I recently took my second trip to Japan (first one that I helped plan) and the one thing that made it super easy was working with a travel agency that specializes in Japan. We were able to give them our budget, the length of our trip and our interests and they helped recommend how many days to spend in each city, helped take care of travel arrangements, and in some cities, had guides that took us around on a day trip. If you tweet me (@ben_loeffler), I’ll give out the company and my contact there. As it turns out, the hotel deals he was able to procure actually offset the cost of his services!
My wife can read a little bit of Japanese so that was super helpful but not necessary. I was able to get on with no language skills. My first trip was about 8 years ago and our last trip was earlier this year. Even in that period, I feel like signage has been updated in most public places to include English and Chinese. This is just my perception but I feel like even more people spoke enough English to make everything a bit easier.
Our trip was two weeks long and I there were a few places I wish we could have spent more time. A week in Tokyo and Kyoto would still be filled with sights and activities. Side trips that I have really enjoyed were Hakone, Matsumoto and Takayama.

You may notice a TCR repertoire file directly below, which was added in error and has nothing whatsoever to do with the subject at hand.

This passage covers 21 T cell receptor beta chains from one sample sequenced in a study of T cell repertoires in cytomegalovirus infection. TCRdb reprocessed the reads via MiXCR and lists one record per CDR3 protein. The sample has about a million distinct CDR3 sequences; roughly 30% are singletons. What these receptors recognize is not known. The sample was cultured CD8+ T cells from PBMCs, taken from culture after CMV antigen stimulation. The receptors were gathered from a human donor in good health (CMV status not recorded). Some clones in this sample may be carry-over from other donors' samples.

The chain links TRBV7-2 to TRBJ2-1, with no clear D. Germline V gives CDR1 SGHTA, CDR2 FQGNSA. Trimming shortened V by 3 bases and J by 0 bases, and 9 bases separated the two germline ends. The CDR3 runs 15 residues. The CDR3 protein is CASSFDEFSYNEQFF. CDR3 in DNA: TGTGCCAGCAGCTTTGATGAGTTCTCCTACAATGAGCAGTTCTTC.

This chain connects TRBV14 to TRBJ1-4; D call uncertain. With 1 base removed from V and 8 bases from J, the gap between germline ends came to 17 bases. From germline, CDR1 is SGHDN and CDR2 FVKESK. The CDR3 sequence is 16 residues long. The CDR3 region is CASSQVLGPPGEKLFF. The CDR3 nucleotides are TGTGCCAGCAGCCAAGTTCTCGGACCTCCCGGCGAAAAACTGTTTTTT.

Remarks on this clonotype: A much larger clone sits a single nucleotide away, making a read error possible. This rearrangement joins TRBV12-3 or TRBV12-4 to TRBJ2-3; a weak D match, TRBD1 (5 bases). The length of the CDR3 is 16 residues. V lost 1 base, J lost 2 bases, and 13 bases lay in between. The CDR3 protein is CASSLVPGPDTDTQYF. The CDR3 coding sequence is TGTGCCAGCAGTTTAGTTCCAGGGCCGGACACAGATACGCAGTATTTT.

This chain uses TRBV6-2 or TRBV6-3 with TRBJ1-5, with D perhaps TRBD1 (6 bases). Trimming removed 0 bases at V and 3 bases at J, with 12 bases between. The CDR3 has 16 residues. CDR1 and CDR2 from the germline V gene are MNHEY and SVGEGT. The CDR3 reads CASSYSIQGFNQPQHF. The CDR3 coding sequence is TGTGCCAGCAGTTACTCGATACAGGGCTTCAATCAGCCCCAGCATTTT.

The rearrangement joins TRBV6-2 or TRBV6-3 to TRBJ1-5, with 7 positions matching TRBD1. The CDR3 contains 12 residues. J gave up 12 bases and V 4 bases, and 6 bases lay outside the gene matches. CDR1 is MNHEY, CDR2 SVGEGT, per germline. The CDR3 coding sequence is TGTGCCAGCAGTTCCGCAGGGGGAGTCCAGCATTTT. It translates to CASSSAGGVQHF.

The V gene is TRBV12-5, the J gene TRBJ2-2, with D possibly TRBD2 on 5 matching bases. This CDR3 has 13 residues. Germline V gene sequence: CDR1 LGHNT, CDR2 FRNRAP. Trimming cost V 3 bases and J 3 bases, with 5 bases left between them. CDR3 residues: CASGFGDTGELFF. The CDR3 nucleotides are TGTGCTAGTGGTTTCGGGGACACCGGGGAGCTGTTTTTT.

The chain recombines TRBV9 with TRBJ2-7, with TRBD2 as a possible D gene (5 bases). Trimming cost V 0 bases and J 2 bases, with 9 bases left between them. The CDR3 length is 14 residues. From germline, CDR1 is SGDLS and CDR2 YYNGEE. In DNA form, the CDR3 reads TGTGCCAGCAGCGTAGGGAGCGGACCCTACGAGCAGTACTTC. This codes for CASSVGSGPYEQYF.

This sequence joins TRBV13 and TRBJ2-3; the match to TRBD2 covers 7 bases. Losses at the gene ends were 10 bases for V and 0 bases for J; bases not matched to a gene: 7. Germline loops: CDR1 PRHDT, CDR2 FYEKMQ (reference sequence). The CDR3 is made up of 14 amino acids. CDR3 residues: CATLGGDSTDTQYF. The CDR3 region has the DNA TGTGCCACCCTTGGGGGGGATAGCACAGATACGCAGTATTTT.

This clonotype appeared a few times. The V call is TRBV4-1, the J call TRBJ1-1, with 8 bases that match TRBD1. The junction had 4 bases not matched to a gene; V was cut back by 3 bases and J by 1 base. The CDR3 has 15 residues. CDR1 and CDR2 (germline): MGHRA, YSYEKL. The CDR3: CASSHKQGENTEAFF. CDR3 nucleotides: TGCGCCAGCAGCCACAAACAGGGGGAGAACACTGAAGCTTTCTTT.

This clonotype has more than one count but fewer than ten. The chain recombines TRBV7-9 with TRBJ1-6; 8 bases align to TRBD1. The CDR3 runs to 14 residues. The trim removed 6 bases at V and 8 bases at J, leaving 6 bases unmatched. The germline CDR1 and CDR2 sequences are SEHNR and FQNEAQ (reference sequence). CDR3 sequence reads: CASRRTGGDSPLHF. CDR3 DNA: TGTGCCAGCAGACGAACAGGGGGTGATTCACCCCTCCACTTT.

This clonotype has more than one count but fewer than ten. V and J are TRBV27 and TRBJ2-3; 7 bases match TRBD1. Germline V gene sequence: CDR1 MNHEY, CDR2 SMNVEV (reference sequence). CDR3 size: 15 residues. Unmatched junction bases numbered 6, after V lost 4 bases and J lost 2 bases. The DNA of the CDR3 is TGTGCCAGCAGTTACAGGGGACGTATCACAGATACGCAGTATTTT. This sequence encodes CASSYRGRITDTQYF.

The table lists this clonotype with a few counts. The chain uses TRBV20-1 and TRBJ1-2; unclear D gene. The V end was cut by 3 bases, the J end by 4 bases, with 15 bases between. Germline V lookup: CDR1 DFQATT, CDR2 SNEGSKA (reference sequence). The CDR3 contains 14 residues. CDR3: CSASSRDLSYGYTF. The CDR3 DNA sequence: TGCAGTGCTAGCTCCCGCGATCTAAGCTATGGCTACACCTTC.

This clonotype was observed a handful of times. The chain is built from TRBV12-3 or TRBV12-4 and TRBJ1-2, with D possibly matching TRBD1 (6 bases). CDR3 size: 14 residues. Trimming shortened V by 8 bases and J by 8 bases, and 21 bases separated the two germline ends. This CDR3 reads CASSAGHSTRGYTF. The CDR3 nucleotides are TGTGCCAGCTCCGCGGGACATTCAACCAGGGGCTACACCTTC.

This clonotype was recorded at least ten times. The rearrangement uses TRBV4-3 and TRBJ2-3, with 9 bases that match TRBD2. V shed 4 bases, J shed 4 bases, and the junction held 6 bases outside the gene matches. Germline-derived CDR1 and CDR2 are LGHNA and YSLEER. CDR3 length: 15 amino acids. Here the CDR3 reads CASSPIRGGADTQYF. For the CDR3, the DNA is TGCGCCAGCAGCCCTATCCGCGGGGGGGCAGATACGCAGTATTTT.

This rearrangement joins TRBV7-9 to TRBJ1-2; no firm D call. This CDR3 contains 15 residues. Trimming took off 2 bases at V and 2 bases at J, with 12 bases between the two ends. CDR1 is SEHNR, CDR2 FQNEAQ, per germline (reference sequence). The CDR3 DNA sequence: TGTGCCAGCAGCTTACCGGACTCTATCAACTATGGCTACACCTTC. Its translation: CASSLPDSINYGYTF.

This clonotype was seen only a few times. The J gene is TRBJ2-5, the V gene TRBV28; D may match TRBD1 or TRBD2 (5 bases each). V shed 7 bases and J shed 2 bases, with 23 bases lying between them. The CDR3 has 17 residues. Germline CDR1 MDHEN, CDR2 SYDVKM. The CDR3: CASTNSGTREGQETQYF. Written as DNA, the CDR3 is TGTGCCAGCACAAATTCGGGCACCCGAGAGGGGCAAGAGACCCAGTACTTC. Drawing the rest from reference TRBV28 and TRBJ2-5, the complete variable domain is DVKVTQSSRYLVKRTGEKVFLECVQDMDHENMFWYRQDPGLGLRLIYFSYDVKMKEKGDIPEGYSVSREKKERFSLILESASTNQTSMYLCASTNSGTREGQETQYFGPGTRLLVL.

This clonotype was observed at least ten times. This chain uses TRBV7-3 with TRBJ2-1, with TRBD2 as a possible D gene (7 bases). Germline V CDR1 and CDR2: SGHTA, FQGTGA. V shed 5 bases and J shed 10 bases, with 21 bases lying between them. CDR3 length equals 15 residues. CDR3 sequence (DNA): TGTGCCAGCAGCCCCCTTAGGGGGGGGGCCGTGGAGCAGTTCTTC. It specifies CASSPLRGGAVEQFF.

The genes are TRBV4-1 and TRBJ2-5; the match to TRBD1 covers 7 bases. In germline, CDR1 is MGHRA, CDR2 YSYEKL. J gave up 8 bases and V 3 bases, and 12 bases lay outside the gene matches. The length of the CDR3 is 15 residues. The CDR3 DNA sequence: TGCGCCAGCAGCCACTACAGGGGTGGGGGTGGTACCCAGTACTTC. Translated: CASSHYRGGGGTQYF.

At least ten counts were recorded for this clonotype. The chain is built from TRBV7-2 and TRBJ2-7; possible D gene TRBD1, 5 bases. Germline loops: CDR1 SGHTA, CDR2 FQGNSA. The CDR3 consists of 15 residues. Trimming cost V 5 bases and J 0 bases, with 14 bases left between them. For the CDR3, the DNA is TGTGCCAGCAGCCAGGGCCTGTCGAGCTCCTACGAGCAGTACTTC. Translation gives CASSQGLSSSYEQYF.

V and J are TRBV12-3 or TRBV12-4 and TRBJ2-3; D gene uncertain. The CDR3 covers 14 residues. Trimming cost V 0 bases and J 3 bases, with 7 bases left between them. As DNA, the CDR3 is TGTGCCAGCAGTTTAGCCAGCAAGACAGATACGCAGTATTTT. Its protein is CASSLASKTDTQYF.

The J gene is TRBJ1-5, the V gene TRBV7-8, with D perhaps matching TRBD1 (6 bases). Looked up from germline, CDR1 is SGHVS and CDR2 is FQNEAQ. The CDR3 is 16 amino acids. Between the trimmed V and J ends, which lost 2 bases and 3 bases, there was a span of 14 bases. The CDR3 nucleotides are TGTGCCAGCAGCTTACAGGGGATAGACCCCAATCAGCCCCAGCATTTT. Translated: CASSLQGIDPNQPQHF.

I could go on and on. Anything specific, feel free to ask.
Japan: My wife and I went on one leg of our Honey Moon to Japan. The second you step off the plane you realize everything is different. One word should be used immediately when it comes to getting around in Japan, “Trains”. Know your train lines beforehand. We traveled exclusively on the JR lines. Passes can (and should) be purchased ahead of time for the best discounts. There are very specific rules when it comes to this. Read up.
A 14 year old will LOVE the bullet train. We traveled from Tokyo to Kyoto on the bullet train and it was a terrific time. 1st class is not all that big of a deal. We opted to save the money on the way back and traveled 2nd class or coach. The accommodations are virtually the same.
No tipping. This was hard for me to do, but it is true. Tipping can insult some, so stay away from that thinking.
The people are SO accommodating! Every one of them seem to want to ensure your comfort. They really take pride in helping you accomplish your goal of travel. I make the joke when talking to friends about Japan, “I met only two not so nice people in Japan. One was on the plane when we arrived and one was no the plane when we left and they were both American”. You will find a very NICE people!